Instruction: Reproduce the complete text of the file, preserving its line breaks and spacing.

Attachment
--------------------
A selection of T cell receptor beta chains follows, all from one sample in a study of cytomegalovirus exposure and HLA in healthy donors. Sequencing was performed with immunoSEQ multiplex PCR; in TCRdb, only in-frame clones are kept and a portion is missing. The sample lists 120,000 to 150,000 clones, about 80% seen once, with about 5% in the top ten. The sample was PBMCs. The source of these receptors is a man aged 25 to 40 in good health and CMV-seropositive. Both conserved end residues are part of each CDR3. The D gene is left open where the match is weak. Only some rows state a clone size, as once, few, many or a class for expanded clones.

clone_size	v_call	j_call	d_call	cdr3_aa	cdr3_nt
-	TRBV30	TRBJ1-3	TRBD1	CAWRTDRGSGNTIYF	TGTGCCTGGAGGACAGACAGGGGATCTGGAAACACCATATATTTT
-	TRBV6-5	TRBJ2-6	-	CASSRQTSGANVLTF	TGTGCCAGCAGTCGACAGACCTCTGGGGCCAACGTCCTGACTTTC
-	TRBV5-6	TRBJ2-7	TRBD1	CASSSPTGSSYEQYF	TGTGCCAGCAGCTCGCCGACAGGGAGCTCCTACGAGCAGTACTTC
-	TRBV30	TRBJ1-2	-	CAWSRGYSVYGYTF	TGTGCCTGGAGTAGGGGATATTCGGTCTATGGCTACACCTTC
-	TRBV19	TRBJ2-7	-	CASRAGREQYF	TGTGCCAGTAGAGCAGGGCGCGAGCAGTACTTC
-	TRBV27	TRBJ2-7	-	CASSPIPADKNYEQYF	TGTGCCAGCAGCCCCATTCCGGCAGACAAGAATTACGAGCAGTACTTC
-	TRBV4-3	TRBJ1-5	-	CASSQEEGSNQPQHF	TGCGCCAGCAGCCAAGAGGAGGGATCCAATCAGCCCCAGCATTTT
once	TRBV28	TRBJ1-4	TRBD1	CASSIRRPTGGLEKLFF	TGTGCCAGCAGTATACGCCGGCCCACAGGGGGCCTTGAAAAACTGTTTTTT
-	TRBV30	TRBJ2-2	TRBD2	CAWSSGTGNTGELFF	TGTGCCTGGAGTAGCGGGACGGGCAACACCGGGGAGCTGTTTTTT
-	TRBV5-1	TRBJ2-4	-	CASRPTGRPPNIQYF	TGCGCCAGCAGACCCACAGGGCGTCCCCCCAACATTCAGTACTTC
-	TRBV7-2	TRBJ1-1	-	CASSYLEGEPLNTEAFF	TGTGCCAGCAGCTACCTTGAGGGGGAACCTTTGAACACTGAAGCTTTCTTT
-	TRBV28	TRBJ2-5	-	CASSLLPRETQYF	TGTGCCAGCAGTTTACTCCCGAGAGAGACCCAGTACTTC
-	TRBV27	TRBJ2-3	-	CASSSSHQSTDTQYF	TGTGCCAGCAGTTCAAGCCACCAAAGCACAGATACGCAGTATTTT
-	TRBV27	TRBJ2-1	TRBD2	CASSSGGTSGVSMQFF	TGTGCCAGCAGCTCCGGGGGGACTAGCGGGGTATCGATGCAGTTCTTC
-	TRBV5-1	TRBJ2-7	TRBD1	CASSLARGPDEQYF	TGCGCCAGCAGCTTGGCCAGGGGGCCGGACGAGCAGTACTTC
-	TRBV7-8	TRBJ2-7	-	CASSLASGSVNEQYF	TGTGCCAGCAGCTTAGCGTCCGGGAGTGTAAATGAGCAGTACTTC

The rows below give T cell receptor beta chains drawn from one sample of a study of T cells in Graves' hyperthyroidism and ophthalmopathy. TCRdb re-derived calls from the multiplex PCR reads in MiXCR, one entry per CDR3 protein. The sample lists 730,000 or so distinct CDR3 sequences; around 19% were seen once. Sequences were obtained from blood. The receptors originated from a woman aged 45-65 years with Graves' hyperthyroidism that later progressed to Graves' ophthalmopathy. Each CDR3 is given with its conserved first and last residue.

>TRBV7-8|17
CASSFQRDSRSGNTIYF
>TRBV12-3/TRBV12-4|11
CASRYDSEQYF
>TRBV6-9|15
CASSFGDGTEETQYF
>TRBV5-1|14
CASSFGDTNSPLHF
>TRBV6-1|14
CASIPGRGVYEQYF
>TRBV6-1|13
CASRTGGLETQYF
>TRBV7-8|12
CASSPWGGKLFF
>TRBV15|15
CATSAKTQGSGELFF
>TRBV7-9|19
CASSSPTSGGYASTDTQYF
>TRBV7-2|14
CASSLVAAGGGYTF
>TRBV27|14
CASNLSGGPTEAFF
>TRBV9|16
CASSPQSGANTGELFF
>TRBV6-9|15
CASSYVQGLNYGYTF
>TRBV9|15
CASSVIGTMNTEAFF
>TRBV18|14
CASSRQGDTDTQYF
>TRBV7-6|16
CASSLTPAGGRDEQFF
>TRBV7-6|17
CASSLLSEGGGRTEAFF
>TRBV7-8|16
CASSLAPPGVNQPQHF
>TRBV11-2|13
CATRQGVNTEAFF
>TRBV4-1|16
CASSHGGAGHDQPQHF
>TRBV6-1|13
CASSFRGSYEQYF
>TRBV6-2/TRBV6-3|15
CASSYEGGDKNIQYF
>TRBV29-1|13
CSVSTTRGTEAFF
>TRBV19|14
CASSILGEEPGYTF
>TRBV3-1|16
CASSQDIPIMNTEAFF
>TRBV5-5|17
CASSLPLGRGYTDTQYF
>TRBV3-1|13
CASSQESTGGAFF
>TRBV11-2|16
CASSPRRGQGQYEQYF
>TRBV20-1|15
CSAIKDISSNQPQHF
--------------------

A selection of T cell receptor beta chains follows, all from one sample in a study of cytomegalovirus exposure and HLA in healthy donors. Sequencing was performed with immunoSEQ multiplex PCR; in TCRdb, only in-frame clones are kept and a portion is missing. The sample lists 120,000 to 150,000 clones, about 80% seen once, with about 5% in the top ten. The sample was PBMCs. The source of these receptors is a man aged 25 to 40 in good health and CMV-seropositive. Both conserved end residues are part of each CDR3. The D gene is left open where the match is weak. Only some rows state a clone size, as once, few, many or a class for expanded clones.

clone_size	v_call	j_call	d_call	cdr3_aa	cdr3_nt
-	TRBV30	TRBJ1-3	TRBD1	CAWRTDRGSGNTIYF	TGTGCCTGGAGGACAGACAGGGGATCTGGAAACACCATATATTTT
-	TRBV6-5	TRBJ2-6	-	CASSRQTSGANVLTF	TGTGCCAGCAGTCGACAGACCTCTGGGGCCAACGTCCTGACTTTC
-	TRBV5-6	TRBJ2-7	TRBD1	CASSSPTGSSYEQYF	TGTGCCAGCAGCTCGCCGACAGGGAGCTCCTACGAGCAGTACTTC
-	TRBV30	TRBJ1-2	-	CAWSRGYSVYGYTF	TGTGCCTGGAGTAGGGGATATTCGGTCTATGGCTACACCTTC
-	TRBV19	TRBJ2-7	-	CASRAGREQYF	TGTGCCAGTAGAGCAGGGCGCGAGCAGTACTTC
-	TRBV27	TRBJ2-7	-	CASSPIPADKNYEQYF	TGTGCCAGCAGCCCCATTCCGGCAGACAAGAATTACGAGCAGTACTTC
-	TRBV4-3	TRBJ1-5	-	CASSQEEGSNQPQHF	TGCGCCAGCAGCCAAGAGGAGGGATCCAATCAGCCCCAGCATTTT
once	TRBV28	TRBJ1-4	TRBD1	CASSIRRPTGGLEKLFF	TGTGCCAGCAGTATACGCCGGCCCACAGGGGGCCTTGAAAAACTGTTTTTT
-	TRBV30	TRBJ2-2	TRBD2	CAWSSGTGNTGELFF	TGTGCCTGGAGTAGCGGGACGGGCAACACCGGGGAGCTGTTTTTT
-	TRBV5-1	TRBJ2-4	-	CASRPTGRPPNIQYF	TGCGCCAGCAGACCCACAGGGCGTCCCCCCAACATTCAGTACTTC
-	TRBV7-2	TRBJ1-1	-	CASSYLEGEPLNTEAFF	TGTGCCAGCAGCTACCTTGAGGGGGAACCTTTGAACACTGAAGCTTTCTTT
-	TRBV28	TRBJ2-5	-	CASSLLPRETQYF	TGTGCCAGCAGTTTACTCCCGAGAGAGACCCAGTACTTC
-	TRBV27	TRBJ2-3	-	CASSSSHQSTDTQYF	TGTGCCAGCAGTTCAAGCCACCAAAGCACAGATACGCAGTATTTT
-	TRBV27	TRBJ2-1	TRBD2	CASSSGGTSGVSMQFF	TGTGCCAGCAGCTCCGGGGGGACTAGCGGGGTATCGATGCAGTTCTTC
-	TRBV5-1	TRBJ2-7	TRBD1	CASSLARGPDEQYF	TGCGCCAGCAGCTTGGCCAGGGGGCCGGACGAGCAGTACTTC
-	TRBV7-8	TRBJ2-7	-	CASSLASGSVNEQYF	TGTGCCAGCAGCTTAGCGTCCGGGAGTGTAAATGAGCAGTACTTC

The rows below give T cell receptor beta chains drawn from one sample of a study of T cells in Graves' hyperthyroidism and ophthalmopathy. TCRdb re-derived calls from the multiplex PCR reads in MiXCR, one entry per CDR3 protein. The sample lists 730,000 or so distinct CDR3 sequences; around 19% were seen once. Sequences were obtained from blood. The receptors originated from a woman aged 45-65 years with Graves' hyperthyroidism that later progressed to Graves' ophthalmopathy. Each CDR3 is given with its conserved first and last residue.

>TRBV7-8|17
CASSFQRDSRSGNTIYF
>TRBV12-3/TRBV12-4|11
CASRYDSEQYF
>TRBV6-9|15
CASSFGDGTEETQYF
>TRBV5-1|14
CASSFGDTNSPLHF
>TRBV6-1|14
CASIPGRGVYEQYF
>TRBV6-1|13
CASRTGGLETQYF
>TRBV7-8|12
CASSPWGGKLFF
>TRBV15|15
CATSAKTQGSGELFF
>TRBV7-9|19
CASSSPTSGGYASTDTQYF
>TRBV7-2|14
CASSLVAAGGGYTF
>TRBV27|14
CASNLSGGPTEAFF
>TRBV9|16
CASSPQSGANTGELFF
>TRBV6-9|15
CASSYVQGLNYGYTF
>TRBV9|15
CASSVIGTMNTEAFF
>TRBV18|14
CASSRQGDTDTQYF
>TRBV7-6|16
CASSLTPAGGRDEQFF
>TRBV7-6|17
CASSLLSEGGGRTEAFF
>TRBV7-8|16
CASSLAPPGVNQPQHF
>TRBV11-2|13
CATRQGVNTEAFF
>TRBV4-1|16
CASSHGGAGHDQPQHF
>TRBV6-1|13
CASSFRGSYEQYF
>TRBV6-2/TRBV6-3|15
CASSYEGGDKNIQYF
>TRBV29-1|13
CSVSTTRGTEAFF
>TRBV19|14
CASSILGEEPGYTF
>TRBV3-1|16
CASSQDIPIMNTEAFF
>TRBV5-5|17
CASSLPLGRGYTDTQYF
>TRBV3-1|13
CASSQESTGGAFF
>TRBV11-2|16
CASSPRRGQGQYEQYF
>TRBV20-1|15
CSAIKDISSNQPQHF